There are 135 official mountain rescue dogs in the Swiss canton of Valais. The St Bernard story began in the year 962 when Bernard of Menthon founded a monastery and hospice in the Swiss Alps. The monastery, situated at 8000 ft was on a route over the Alps from France to Italy and in a particularly treacherous spot, where the monks were able to provide shelter for lost or injured travellers.
By the time Bernard was canonised in 1681, the monastery he founded had started to keep dogs, which the monks found helpful in carrying out their rescue missions. They bred a type of dog that was particularly suited to the harsh weather conditions. It was a huge, energetic, friendly and faultlessly loyal type of Mastiff, with thick fur and a keen sense of smell and hearing. From the 17th century, when the oldest records were identified, through to now, the animals have rescued more than 2500 people.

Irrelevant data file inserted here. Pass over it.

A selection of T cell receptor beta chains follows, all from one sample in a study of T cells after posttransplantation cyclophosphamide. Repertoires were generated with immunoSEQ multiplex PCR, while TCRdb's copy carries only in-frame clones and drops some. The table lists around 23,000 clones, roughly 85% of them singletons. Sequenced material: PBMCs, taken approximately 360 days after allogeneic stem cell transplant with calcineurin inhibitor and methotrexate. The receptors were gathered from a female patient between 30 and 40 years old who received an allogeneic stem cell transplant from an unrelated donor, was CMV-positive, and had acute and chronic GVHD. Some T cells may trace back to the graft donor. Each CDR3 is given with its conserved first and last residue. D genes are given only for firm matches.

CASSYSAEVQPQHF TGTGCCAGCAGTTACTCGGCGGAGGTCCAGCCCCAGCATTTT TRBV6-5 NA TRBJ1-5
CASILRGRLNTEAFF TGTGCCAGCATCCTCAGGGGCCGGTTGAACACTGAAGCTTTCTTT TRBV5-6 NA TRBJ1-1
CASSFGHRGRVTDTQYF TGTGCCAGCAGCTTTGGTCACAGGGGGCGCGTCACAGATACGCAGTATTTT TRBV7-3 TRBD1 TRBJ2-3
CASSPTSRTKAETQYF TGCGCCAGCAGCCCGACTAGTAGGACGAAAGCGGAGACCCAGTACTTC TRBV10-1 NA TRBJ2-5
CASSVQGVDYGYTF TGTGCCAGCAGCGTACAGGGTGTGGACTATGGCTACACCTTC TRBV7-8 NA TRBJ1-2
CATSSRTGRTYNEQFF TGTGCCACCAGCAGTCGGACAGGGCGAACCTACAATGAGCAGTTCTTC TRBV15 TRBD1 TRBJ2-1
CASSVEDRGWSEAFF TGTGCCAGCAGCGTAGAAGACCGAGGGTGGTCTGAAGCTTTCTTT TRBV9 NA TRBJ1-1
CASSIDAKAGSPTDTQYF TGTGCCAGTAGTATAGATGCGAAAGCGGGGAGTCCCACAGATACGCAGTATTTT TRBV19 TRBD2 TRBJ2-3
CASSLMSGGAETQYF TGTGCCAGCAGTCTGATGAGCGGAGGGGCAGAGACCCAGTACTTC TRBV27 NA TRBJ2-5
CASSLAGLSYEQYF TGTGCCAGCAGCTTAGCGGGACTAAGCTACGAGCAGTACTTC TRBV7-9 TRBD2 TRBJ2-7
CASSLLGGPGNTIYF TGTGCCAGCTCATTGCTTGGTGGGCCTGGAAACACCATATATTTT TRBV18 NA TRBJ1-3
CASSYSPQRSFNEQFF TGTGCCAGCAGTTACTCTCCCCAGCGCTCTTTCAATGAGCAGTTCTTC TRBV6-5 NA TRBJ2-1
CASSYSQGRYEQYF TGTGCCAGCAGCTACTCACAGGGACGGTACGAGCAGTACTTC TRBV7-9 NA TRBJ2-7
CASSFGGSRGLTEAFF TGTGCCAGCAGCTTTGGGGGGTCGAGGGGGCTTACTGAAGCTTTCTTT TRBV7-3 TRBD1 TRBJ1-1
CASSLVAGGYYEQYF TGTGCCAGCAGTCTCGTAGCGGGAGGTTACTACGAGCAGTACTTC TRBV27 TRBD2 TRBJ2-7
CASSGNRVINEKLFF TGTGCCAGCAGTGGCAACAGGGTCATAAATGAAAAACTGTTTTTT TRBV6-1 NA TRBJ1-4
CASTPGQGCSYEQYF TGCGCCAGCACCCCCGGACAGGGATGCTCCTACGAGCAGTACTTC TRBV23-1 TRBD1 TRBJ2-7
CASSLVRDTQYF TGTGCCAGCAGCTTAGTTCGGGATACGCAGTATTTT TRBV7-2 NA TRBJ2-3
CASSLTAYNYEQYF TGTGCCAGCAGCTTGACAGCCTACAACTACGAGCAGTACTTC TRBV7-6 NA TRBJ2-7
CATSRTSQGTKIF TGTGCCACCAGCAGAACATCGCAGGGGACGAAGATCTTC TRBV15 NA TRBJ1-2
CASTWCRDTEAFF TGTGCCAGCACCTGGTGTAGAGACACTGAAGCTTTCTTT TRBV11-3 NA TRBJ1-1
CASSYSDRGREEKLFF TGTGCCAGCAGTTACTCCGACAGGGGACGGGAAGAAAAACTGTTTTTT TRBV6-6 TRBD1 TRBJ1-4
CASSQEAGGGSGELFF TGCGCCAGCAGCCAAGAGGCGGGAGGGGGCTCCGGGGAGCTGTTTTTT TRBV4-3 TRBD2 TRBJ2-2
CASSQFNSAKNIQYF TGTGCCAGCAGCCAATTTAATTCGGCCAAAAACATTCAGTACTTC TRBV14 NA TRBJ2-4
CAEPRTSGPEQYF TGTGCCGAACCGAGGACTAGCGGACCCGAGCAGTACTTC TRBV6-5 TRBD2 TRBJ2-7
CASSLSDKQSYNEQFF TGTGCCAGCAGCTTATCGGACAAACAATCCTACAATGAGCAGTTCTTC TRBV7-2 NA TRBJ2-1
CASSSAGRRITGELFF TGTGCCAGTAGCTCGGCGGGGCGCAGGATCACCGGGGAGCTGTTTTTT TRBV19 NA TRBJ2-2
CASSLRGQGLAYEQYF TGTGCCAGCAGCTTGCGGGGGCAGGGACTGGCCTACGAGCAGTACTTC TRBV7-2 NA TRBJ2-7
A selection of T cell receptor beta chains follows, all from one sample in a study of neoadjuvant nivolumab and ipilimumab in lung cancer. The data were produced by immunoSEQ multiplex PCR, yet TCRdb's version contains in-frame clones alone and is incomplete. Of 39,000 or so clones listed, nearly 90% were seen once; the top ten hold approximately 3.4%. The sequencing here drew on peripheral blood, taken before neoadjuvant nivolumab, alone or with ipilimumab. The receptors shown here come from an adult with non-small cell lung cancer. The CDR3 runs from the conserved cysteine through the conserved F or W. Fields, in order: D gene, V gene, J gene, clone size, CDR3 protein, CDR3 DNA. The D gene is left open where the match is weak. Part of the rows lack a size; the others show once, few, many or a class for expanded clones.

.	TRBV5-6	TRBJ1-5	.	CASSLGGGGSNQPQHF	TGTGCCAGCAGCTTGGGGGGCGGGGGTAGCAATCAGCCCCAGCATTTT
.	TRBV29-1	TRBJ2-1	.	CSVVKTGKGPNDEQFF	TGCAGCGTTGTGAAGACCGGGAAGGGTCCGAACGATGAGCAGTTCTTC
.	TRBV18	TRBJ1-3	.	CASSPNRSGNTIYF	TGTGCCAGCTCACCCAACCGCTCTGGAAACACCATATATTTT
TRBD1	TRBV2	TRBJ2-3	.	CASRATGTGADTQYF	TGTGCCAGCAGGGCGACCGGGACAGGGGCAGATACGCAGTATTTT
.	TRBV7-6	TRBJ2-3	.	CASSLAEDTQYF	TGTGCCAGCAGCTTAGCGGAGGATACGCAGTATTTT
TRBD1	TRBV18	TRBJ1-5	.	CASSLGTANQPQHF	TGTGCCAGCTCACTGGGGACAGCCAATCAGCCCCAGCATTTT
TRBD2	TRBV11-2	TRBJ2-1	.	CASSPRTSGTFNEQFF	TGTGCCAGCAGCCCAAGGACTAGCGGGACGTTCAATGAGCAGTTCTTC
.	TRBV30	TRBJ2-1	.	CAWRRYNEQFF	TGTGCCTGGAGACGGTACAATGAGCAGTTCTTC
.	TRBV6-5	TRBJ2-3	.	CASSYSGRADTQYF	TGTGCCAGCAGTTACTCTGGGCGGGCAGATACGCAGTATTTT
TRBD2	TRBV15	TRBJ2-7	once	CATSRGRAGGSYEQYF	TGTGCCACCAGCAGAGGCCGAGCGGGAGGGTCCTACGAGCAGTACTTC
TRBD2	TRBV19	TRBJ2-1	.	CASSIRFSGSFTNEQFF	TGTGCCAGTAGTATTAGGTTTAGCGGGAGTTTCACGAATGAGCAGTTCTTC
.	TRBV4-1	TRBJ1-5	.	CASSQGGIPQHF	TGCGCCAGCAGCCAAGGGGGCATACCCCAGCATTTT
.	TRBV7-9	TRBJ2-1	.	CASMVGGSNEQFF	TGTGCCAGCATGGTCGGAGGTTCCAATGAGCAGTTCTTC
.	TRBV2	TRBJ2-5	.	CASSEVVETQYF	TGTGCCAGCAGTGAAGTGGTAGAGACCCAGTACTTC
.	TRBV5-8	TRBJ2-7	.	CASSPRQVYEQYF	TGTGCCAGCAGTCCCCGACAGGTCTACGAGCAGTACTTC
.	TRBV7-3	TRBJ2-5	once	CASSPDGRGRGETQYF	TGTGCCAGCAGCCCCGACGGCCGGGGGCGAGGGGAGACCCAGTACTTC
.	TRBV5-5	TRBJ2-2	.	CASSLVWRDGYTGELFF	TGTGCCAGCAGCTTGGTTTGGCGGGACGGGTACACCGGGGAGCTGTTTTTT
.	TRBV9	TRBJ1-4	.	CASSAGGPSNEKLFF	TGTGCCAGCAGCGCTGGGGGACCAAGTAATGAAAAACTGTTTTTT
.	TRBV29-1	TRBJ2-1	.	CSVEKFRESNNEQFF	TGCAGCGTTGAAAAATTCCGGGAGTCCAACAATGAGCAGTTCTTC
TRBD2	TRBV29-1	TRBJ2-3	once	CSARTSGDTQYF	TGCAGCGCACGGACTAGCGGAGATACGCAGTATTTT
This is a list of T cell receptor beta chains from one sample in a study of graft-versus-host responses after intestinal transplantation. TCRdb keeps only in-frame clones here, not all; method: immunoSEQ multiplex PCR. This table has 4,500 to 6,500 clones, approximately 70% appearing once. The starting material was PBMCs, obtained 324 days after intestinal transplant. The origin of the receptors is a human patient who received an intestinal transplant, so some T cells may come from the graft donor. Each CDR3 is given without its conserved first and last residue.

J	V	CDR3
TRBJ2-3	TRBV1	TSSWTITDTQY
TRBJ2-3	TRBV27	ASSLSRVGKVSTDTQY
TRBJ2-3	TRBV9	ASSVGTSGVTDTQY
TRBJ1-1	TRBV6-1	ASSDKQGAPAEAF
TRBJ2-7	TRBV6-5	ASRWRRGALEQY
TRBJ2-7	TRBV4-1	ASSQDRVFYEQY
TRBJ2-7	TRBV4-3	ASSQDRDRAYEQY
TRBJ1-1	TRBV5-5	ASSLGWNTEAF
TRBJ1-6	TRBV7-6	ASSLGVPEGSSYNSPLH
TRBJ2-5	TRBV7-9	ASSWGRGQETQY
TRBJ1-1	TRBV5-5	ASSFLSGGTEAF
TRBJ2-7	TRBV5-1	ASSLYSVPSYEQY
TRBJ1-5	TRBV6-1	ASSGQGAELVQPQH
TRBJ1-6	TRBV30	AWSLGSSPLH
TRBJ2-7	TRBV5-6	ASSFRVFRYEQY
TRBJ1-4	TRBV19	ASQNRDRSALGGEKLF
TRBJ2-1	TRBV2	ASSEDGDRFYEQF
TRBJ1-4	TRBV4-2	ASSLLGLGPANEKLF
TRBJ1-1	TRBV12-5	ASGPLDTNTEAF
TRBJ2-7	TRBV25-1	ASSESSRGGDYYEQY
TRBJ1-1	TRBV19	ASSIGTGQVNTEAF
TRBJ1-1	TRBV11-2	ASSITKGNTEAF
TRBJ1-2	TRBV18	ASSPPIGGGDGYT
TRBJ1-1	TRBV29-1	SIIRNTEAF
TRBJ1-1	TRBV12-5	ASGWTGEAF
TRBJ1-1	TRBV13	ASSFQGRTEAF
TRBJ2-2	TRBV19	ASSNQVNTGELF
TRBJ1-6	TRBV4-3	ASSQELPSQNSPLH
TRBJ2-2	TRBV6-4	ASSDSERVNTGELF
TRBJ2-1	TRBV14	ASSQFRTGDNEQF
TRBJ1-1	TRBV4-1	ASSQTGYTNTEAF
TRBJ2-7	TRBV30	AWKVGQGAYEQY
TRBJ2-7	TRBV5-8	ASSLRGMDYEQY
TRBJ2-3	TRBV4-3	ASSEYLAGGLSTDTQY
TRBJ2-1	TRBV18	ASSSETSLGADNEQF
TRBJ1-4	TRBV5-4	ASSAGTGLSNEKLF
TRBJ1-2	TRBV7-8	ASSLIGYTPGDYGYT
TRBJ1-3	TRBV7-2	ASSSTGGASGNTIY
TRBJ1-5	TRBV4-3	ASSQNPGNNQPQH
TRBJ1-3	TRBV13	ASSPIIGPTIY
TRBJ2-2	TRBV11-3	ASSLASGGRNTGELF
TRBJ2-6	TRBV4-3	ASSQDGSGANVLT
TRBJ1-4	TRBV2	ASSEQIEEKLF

The monks provided each dog with a barrel around its neck containing brandy, as it was critical to provide a warming drink as soon as possible. The dogs were first referred to informally as St Bernards in 1833 and the name became official in 1880. It has been reported recently that due to the harsh economic climate, the traditional brandy barrel around the dogs neck has been replaced with a Nespresso coffee machine which offers a choice of espresso or black coffee. The makers also wanted to include a cappuccino option but they had problems with the wind - plus it looked as though the dogs were rabid.
Whilst avalanche victims may have limited options, you might think twice before attracting a 100 kg animal foaming at the mouth! So if you are going on a winter skiing vacation this Christmas, do make sure you take your own bottle of Hermitage Cognac - strictly for emergencies of course!